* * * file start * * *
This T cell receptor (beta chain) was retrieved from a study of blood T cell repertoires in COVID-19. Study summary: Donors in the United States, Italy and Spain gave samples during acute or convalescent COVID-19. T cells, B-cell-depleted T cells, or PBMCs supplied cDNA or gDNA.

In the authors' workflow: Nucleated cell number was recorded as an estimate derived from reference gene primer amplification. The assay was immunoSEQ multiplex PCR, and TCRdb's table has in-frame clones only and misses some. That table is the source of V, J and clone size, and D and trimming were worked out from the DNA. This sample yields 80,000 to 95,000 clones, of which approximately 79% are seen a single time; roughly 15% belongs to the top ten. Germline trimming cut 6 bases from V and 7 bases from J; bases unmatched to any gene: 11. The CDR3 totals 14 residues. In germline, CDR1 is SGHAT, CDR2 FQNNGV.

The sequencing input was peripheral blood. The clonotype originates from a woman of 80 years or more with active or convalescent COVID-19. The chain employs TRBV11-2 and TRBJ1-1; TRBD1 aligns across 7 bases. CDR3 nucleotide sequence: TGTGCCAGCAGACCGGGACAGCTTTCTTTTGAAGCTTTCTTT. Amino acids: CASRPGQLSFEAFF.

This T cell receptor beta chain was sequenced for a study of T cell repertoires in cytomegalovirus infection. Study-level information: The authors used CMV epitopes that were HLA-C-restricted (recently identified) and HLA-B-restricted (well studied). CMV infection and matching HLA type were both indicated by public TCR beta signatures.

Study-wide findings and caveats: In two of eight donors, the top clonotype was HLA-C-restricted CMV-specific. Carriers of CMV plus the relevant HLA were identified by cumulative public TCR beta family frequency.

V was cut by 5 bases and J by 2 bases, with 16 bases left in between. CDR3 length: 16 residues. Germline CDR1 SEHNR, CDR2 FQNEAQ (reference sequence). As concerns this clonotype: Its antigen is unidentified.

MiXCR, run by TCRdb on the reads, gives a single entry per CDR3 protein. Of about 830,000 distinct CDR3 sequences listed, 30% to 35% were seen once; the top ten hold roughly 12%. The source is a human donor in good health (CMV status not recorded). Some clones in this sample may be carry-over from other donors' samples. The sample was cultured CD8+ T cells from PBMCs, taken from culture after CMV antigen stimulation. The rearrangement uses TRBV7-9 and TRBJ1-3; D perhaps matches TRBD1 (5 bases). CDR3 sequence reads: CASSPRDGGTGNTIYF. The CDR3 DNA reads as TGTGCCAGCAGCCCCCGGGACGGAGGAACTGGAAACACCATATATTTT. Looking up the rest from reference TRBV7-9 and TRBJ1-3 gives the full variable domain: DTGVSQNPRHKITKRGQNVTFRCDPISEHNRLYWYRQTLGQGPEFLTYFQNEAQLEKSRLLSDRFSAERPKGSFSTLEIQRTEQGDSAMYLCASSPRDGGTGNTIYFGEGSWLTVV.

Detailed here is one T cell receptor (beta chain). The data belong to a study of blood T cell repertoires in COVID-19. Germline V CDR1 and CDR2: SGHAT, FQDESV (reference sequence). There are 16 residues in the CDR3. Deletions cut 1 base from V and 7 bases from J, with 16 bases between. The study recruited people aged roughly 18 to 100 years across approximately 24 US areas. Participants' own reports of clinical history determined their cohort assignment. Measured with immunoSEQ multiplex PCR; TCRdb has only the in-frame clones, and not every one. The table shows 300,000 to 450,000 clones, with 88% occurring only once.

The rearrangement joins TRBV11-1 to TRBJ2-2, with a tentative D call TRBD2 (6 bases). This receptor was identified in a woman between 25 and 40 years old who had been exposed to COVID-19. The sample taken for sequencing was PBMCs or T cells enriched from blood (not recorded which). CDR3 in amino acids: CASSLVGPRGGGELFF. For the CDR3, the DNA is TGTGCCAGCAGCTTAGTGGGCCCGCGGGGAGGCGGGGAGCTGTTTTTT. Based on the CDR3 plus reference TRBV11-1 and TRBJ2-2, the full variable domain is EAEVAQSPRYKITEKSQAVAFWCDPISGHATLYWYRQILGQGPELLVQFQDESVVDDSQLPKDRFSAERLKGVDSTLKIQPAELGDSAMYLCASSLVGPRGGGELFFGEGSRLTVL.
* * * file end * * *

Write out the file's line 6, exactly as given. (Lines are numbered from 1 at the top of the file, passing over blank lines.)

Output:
V was cut by 5 bases and J by 2 bases, with 16 bases left in between. CDR3 length: 16 residues. Germline CDR1 SEHNR, CDR2 FQNEAQ (reference sequence). As concerns this clonotype: Its antigen is unidentified.